Jedox certified partner Naked Data talks to Ian McLain, Management Accountant, and Pieter van der Merwe, Solutions Architect, of De Bortoli Wines about how Jedox technology is helping the company streamline its budgeting processes.
De Bortoli is a third-generation family wine company with wineries in New South Wales and Victoria, Australia. Its range of world-class premium wines includes the acclaimed Noble brand.
Modelling budgeting processes in the food and beverage production industry can be complex. De Bortoli introduced Jedox technology to streamline its processes, with its internal team developing a Jedox plug-in for the Kettle data integration tool.
Naked Data: Has Jedox made your budgeting easier?
Ian McLain: Jedox Web has opened up a lot of new avenues. Our branches can now enter their data directly and we can see it as it is updated and understand where in the workflow the branches are. Then the branch managers can review their input. It has cut out a lot of to-ing and fro-ing: the whole process is streamlined.
Pieter van der Merwe: Jedox Web has made a big difference. We used to send Excel spreadsheets out to the branches and get them back filled in, and then have to import them and make adjustments. But now everyone gets access to Jedox Web, so it has made a huge difference to our data collection and has saved a lot of time.
ND: How has Jedox benefited your planning process?
IM: Our pricing model has really benefited. We’re so much more precise now. We’re budgeting and planning by litres and we have a price list and discount and rebate structures based on our customer groups. For budgeting, we used to take the budget from the year before and add on 3 percent. Now we can work in much more precise measurements and the results are more accurate. We can break down data to any level for variance analyses. Instead of trying to figure out whether or not we are under budget, we can see why we are or aren’t, and we can see whether the discounts are too high, or if the litres produced are too low, or if the cost of goods is too high.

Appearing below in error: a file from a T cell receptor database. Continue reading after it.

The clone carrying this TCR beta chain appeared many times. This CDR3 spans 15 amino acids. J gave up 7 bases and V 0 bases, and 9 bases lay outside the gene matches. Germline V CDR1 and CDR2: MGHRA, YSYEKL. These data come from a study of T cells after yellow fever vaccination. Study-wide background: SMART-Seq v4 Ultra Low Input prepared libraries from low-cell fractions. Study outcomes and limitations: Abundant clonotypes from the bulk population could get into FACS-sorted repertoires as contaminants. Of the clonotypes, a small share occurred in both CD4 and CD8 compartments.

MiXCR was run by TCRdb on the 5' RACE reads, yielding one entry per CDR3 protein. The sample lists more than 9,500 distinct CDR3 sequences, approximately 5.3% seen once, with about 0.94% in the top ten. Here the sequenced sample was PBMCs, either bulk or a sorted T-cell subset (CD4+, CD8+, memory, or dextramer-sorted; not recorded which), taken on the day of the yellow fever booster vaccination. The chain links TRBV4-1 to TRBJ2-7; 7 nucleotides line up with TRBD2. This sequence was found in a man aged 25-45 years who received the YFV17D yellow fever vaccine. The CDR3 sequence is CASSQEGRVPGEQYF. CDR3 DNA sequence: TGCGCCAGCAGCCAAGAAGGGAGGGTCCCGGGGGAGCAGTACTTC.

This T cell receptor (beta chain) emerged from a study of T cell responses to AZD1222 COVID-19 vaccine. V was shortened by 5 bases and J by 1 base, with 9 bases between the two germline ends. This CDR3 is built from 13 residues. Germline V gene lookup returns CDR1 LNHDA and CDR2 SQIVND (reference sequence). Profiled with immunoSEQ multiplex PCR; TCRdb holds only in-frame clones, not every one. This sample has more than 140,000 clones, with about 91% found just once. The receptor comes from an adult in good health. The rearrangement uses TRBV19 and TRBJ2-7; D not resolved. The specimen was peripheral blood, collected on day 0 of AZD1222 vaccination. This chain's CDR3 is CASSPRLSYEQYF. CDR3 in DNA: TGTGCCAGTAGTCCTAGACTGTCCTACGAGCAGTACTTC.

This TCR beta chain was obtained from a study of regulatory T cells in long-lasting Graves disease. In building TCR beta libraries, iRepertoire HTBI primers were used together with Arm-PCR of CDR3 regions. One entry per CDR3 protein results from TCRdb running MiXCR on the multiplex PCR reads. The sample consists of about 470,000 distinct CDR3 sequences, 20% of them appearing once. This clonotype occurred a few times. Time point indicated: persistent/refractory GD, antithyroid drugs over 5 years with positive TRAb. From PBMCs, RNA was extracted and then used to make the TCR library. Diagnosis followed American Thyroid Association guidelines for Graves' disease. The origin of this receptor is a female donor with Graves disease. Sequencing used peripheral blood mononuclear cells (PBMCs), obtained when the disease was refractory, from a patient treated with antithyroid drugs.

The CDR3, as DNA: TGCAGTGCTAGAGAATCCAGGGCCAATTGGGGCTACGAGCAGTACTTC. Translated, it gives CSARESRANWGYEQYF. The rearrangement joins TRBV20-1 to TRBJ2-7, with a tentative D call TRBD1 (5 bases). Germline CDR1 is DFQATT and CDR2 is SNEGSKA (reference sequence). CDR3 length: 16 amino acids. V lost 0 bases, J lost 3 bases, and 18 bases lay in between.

PvdM: Finance used to come to us with a general idea of what they wanted and then there would be back and forth as we tried to get an idea of what this was. Now Finance comes to us with a model and says ‘build this’, and we can model it straight away in Jedox, linking to any operational data sources.
ND: Does this mean you can model business processes more easily with Jedox?
IM: Yes. It’s such a flexible format. For instance, at the moment we are building our own labour model. We used to budget labour the same way as all the other departments, which did not provide enough detail to allow for meaningful analysis. Now we can extract data straight from the payroll package, upload it into Jedox and budget right down to individual staff. It’s fantastic for building budget models on real-time issues.
ND: How quickly do you get insight with Jedox?
IM: Previously, we used to update journals in the general ledger and would have to wait overnight for everything to update. We couldn’t get real-time data. That changed with Jedox: we now get information on the go. When I’m in sales meetings, sales managers ask me if I can incorporate certain things into reports and plans, and I can do it on the spot.
ND: What’s next for De Bortoli and Jedox?
IM: The writeback is useful for more than just budgeting. We are using this feature to record monthly comments on variances. At the moment we’re doing monthly forecasting as part of the budgeting cycle, but our next priority is rolling forecasting with Jedox.